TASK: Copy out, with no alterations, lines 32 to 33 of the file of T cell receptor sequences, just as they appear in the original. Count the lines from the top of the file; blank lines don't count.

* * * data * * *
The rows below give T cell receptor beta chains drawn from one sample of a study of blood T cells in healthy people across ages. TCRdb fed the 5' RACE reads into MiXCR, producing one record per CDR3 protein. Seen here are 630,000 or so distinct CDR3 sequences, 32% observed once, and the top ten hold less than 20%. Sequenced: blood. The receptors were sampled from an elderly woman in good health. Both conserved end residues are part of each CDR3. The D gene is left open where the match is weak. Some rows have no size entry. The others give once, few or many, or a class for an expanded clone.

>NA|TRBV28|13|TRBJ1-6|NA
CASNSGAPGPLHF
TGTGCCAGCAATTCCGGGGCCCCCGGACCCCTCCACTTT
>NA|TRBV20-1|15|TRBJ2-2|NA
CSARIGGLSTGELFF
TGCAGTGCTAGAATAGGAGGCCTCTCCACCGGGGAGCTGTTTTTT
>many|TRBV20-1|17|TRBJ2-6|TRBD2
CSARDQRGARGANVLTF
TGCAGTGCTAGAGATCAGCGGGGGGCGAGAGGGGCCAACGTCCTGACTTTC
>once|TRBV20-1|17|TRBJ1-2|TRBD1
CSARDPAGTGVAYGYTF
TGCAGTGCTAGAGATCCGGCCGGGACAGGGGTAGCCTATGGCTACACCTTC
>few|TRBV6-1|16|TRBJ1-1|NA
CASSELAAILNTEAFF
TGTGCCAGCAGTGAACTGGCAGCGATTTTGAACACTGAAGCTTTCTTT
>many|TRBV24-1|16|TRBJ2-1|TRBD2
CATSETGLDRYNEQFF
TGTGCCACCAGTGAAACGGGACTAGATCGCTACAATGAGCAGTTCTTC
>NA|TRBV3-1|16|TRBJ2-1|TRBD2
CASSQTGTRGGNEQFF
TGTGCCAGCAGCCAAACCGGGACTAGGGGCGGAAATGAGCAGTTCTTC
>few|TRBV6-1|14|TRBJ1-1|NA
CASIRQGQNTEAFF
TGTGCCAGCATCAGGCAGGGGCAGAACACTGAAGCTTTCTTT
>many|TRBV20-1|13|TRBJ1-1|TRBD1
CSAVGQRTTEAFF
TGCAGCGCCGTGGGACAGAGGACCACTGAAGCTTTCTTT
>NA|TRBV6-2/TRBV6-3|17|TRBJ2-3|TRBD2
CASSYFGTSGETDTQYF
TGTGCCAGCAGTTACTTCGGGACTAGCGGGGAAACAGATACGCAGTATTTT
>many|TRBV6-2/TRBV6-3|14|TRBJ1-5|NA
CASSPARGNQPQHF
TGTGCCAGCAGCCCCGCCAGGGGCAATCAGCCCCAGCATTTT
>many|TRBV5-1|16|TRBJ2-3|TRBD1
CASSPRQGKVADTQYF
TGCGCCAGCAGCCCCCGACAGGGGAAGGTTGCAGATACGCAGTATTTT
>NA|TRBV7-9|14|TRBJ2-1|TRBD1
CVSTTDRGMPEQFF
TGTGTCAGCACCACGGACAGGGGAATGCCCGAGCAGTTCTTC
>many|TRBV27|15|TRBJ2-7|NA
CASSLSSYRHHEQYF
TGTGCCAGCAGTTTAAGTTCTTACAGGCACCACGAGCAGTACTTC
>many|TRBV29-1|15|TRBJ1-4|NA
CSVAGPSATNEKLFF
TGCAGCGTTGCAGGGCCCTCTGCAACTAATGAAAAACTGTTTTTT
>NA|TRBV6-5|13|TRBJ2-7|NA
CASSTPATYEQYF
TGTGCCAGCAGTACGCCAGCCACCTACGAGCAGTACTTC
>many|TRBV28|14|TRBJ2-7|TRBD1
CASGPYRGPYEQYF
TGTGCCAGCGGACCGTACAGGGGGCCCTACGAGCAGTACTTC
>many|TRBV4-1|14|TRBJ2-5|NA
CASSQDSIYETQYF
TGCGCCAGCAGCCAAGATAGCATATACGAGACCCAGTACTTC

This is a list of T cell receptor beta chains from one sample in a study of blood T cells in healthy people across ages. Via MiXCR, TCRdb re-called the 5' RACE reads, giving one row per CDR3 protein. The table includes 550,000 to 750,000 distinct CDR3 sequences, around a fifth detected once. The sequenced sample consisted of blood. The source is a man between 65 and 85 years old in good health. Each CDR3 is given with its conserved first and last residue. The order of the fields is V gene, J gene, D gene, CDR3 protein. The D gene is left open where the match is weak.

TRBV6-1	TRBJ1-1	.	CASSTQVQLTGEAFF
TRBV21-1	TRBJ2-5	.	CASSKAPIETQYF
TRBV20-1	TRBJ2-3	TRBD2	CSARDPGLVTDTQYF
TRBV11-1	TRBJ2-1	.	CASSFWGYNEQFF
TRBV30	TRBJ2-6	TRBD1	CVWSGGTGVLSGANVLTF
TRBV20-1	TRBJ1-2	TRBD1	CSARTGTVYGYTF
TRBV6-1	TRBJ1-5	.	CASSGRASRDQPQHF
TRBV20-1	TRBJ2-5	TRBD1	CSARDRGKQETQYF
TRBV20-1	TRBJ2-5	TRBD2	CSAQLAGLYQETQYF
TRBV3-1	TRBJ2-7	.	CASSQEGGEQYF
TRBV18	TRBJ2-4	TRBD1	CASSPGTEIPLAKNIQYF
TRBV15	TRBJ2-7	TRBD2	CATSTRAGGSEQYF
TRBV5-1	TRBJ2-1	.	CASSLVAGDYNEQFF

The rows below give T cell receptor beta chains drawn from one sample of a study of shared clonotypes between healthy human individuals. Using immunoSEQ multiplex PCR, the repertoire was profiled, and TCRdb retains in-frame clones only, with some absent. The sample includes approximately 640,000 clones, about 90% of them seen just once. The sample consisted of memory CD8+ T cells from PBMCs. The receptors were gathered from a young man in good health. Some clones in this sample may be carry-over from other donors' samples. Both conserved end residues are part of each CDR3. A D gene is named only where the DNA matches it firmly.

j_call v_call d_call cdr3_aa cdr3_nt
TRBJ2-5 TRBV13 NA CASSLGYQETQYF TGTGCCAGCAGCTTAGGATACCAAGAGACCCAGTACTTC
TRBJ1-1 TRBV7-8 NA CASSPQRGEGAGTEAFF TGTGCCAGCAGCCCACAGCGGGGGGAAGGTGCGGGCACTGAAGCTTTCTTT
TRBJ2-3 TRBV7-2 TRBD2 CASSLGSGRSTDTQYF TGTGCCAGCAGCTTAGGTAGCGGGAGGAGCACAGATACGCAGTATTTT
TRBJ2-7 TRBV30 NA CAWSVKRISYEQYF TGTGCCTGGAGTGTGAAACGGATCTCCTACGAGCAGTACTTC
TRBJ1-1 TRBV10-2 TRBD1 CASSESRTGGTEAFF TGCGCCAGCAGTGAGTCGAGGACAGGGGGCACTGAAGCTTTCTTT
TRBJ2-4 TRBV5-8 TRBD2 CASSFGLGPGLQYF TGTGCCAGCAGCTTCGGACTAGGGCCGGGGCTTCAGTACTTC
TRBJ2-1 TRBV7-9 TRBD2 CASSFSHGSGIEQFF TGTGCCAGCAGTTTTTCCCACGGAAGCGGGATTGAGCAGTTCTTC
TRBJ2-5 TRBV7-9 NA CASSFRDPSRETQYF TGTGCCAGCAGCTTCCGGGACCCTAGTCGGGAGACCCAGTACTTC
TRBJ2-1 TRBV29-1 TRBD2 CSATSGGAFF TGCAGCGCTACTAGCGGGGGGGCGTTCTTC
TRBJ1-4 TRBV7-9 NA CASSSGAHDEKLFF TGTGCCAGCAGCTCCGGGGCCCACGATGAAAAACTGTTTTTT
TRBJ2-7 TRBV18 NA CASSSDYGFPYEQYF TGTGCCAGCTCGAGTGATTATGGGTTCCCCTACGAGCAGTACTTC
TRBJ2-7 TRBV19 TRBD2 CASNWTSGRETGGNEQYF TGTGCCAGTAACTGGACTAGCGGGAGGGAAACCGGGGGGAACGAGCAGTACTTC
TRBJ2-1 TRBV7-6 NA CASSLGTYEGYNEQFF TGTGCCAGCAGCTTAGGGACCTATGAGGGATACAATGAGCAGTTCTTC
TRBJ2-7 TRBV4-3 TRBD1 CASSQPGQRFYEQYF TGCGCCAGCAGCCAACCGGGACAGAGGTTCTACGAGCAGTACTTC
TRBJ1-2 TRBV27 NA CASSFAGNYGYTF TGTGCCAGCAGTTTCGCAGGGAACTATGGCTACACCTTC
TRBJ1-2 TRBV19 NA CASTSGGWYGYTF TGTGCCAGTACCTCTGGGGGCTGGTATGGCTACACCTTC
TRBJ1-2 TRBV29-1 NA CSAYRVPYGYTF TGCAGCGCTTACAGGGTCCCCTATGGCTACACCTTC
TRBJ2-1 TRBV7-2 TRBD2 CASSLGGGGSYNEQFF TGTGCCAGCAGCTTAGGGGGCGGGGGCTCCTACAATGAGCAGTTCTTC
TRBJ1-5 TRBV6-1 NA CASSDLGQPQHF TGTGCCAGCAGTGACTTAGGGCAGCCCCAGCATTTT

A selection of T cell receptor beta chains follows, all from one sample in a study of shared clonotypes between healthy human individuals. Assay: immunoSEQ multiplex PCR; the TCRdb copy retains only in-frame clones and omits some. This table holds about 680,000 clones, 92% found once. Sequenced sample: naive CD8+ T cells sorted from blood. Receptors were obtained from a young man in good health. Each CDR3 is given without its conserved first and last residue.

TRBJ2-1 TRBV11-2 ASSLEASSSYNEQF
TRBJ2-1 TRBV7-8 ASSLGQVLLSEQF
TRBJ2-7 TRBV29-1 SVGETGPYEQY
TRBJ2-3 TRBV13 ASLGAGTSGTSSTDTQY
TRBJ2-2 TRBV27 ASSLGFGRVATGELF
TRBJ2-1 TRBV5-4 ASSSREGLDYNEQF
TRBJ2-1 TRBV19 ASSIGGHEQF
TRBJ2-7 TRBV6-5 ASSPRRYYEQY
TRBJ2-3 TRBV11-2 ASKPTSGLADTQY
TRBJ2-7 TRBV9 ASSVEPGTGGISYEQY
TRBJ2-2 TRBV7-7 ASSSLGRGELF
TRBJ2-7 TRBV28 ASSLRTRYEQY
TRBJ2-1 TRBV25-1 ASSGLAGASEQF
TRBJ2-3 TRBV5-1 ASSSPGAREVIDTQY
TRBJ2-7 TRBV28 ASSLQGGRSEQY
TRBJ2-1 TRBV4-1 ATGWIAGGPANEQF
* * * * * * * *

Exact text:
>many|TRBV6-2/TRBV6-3|14|TRBJ1-5|NA
CASSPARGNQPQHF